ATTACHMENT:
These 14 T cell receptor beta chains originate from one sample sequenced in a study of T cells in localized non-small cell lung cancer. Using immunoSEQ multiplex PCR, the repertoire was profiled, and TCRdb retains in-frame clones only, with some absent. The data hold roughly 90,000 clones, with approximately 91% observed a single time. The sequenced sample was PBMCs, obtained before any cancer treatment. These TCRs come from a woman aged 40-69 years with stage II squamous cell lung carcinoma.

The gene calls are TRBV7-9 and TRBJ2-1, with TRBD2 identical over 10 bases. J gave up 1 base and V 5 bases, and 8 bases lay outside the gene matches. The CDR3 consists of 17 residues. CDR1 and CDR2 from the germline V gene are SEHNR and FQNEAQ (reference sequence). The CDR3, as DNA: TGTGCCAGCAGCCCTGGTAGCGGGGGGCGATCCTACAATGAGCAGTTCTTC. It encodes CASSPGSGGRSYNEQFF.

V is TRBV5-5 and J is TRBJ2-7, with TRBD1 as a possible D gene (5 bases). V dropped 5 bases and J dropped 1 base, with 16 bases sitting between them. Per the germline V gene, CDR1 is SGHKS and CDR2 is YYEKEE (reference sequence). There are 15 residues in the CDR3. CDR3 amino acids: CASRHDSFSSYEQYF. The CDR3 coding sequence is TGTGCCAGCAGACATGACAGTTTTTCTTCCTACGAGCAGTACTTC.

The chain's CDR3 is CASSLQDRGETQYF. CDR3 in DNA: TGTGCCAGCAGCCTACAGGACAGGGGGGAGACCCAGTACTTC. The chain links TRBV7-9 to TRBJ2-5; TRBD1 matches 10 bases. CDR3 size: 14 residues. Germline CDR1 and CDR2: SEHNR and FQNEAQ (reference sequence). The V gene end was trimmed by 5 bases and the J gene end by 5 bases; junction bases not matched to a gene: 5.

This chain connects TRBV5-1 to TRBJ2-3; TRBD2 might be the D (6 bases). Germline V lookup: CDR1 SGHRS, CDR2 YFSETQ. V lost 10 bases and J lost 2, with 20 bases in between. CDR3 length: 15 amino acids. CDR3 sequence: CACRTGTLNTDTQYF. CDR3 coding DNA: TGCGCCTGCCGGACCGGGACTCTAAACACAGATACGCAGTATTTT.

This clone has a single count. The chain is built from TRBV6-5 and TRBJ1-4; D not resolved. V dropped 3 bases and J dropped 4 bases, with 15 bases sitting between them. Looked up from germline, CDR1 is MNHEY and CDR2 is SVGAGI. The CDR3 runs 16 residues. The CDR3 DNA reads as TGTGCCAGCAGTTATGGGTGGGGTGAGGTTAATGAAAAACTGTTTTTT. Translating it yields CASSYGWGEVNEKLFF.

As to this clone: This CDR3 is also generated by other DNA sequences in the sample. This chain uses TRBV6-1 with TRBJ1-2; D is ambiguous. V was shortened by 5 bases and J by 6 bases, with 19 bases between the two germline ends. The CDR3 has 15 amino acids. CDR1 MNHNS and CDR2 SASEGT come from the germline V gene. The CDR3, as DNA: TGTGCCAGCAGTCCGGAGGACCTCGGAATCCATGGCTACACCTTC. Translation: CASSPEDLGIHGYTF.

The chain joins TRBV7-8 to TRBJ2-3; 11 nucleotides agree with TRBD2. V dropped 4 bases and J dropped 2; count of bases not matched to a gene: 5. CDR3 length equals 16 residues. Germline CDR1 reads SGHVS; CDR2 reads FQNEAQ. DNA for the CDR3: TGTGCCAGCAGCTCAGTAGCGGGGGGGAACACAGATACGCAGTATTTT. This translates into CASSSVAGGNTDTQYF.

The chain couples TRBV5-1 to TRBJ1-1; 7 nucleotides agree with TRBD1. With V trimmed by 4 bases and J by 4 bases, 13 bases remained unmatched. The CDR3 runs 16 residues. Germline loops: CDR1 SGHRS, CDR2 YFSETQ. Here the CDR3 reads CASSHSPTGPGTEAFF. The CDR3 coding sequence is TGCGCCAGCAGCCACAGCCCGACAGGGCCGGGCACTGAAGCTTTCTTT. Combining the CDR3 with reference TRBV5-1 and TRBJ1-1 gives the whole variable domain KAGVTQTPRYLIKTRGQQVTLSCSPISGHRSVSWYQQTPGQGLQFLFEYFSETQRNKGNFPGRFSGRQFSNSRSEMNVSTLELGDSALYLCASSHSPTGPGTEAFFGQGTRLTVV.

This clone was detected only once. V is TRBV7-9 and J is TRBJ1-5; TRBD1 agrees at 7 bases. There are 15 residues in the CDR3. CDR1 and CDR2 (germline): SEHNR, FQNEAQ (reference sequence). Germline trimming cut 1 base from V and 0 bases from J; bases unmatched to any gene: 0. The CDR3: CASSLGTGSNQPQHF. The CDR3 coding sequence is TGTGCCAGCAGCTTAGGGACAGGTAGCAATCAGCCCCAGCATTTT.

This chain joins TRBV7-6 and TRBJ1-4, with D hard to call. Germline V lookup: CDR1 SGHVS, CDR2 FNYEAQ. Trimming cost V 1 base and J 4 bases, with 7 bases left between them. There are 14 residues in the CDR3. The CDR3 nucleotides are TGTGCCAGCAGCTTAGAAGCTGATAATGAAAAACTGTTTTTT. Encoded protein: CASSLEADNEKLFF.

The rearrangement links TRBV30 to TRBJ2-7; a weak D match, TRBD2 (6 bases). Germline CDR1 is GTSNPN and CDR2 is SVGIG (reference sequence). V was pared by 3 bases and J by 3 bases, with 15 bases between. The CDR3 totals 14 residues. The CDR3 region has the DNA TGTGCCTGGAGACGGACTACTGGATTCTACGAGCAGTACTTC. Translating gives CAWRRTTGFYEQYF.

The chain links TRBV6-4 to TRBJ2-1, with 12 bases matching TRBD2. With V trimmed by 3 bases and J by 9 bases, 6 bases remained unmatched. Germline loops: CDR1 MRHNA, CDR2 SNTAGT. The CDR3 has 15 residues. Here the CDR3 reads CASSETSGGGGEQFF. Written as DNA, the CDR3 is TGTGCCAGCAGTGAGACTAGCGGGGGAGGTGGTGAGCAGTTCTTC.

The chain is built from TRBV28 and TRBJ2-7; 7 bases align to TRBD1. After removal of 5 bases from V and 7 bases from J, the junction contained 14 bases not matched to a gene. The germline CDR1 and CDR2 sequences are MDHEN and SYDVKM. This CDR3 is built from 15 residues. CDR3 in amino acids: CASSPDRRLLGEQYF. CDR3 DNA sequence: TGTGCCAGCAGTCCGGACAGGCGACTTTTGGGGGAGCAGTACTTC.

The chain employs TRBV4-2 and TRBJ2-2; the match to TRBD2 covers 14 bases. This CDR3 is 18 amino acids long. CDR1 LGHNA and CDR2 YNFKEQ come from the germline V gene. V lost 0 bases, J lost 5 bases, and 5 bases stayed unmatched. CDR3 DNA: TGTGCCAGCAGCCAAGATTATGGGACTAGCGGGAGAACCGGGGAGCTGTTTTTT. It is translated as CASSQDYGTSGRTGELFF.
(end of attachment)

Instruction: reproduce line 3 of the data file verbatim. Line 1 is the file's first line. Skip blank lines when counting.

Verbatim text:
V is TRBV5-5 and J is TRBJ2-7, with TRBD1 as a possible D gene (5 bases). V dropped 5 bases and J dropped 1 base, with 16 bases sitting between them. Per the germline V gene, CDR1 is SGHKS and CDR2 is YYEKEE (reference sequence). There are 15 residues in the CDR3. CDR3 amino acids: CASRHDSFSSYEQYF. The CDR3 coding sequence is TGTGCCAGCAGACATGACAGTTTTTCTTCCTACGAGCAGTACTTC.